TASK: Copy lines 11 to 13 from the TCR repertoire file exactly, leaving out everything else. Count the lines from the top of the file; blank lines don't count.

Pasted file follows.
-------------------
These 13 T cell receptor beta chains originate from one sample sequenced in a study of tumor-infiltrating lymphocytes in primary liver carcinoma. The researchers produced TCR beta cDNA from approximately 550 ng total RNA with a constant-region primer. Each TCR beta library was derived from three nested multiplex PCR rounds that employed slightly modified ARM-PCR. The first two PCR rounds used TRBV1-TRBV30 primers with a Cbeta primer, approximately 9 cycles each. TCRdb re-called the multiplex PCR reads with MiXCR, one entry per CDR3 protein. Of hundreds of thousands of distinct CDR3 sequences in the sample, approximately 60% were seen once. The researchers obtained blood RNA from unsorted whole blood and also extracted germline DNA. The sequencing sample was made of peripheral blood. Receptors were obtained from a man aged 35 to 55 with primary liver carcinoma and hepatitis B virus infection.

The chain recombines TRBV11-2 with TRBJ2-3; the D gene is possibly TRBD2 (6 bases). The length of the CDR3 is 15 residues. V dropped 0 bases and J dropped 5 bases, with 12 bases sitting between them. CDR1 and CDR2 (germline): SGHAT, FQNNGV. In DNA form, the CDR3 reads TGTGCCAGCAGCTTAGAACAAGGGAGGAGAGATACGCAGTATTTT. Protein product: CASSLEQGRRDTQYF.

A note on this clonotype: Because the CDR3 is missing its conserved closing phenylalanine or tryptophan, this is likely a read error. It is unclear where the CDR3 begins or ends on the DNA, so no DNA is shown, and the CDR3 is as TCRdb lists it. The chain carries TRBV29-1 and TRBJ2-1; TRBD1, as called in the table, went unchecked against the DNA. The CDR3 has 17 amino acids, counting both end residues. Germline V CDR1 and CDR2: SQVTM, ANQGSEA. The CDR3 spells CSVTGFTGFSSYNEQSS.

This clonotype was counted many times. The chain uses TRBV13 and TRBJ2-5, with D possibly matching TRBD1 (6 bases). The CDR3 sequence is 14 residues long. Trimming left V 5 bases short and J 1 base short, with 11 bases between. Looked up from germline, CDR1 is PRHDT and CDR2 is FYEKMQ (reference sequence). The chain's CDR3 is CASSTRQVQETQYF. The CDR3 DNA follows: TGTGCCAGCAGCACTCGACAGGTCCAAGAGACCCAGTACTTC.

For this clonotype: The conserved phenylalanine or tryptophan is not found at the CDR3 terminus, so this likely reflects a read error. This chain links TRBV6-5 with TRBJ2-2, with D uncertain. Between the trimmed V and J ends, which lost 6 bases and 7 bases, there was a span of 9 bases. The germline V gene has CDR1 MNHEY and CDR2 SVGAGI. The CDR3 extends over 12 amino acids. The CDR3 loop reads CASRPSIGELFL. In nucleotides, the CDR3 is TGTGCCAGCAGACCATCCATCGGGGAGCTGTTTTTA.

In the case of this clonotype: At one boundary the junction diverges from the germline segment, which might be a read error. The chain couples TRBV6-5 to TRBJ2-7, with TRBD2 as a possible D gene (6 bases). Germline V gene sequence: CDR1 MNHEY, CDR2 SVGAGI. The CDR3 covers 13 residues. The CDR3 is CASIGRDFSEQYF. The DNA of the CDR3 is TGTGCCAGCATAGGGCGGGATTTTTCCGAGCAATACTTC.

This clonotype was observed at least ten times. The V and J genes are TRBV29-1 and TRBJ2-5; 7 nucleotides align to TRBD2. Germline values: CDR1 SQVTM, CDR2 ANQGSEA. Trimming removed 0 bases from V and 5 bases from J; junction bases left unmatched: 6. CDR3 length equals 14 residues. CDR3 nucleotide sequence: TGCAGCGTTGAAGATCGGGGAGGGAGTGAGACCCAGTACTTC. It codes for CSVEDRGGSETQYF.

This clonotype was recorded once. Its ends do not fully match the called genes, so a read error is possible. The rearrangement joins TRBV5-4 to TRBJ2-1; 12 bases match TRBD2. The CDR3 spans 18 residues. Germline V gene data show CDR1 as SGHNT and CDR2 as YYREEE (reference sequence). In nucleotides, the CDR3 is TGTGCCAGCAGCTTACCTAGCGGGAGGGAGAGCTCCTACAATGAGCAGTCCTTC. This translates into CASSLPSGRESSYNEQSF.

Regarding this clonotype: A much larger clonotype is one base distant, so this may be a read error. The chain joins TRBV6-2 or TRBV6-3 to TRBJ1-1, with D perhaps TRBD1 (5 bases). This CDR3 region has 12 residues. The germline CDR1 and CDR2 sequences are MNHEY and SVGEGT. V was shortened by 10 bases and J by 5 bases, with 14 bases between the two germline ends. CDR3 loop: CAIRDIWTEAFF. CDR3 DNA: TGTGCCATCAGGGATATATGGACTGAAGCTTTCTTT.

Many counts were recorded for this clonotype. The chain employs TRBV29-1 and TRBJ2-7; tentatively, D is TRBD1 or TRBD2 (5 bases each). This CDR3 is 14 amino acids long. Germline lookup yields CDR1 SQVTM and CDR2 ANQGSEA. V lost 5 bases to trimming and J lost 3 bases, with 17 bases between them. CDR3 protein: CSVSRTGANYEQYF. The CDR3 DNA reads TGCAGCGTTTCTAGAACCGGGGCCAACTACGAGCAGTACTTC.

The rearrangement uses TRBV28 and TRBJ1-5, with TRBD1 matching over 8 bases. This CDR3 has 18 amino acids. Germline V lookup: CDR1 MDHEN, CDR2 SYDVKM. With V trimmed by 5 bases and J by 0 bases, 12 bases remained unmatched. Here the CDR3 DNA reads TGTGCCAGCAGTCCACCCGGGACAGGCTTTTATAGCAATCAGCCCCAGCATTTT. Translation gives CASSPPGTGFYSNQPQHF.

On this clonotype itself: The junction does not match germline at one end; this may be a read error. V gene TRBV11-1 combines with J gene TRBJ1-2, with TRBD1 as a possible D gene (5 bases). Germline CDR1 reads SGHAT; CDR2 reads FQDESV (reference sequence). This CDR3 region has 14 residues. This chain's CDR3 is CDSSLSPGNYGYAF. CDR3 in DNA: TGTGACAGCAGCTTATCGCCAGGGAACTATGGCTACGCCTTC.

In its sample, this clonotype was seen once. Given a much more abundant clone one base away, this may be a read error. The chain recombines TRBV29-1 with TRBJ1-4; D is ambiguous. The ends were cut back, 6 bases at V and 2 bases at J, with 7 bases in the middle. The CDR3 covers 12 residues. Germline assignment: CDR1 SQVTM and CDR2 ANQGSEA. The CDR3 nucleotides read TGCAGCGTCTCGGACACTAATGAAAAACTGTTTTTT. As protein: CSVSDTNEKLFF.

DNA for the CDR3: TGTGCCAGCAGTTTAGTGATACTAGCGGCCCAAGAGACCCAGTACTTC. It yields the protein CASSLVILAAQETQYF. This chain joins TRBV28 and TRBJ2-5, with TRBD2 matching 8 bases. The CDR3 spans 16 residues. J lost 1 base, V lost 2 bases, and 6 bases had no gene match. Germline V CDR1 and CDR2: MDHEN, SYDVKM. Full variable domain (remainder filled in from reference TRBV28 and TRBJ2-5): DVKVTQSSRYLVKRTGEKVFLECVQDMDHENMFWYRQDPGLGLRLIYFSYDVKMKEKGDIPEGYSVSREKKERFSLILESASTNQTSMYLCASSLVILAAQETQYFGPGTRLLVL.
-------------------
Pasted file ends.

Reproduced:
The rearrangement uses TRBV28 and TRBJ1-5, with TRBD1 matching over 8 bases. This CDR3 has 18 amino acids. Germline V lookup: CDR1 MDHEN, CDR2 SYDVKM. With V trimmed by 5 bases and J by 0 bases, 12 bases remained unmatched. Here the CDR3 DNA reads TGTGCCAGCAGTCCACCCGGGACAGGCTTTTATAGCAATCAGCCCCAGCATTTT. Translation gives CASSPPGTGFYSNQPQHF.

On this clonotype itself: The junction does not match germline at one end; this may be a read error. V gene TRBV11-1 combines with J gene TRBJ1-2, with TRBD1 as a possible D gene (5 bases). Germline CDR1 reads SGHAT; CDR2 reads FQDESV (reference sequence). This CDR3 region has 14 residues. This chain's CDR3 is CDSSLSPGNYGYAF. CDR3 in DNA: TGTGACAGCAGCTTATCGCCAGGGAACTATGGCTACGCCTTC.

In its sample, this clonotype was seen once. Given a much more abundant clone one base away, this may be a read error. The chain recombines TRBV29-1 with TRBJ1-4; D is ambiguous. The ends were cut back, 6 bases at V and 2 bases at J, with 7 bases in the middle. The CDR3 covers 12 residues. Germline assignment: CDR1 SQVTM and CDR2 ANQGSEA. The CDR3 nucleotides read TGCAGCGTCTCGGACACTAATGAAAAACTGTTTTTT. As protein: CSVSDTNEKLFF.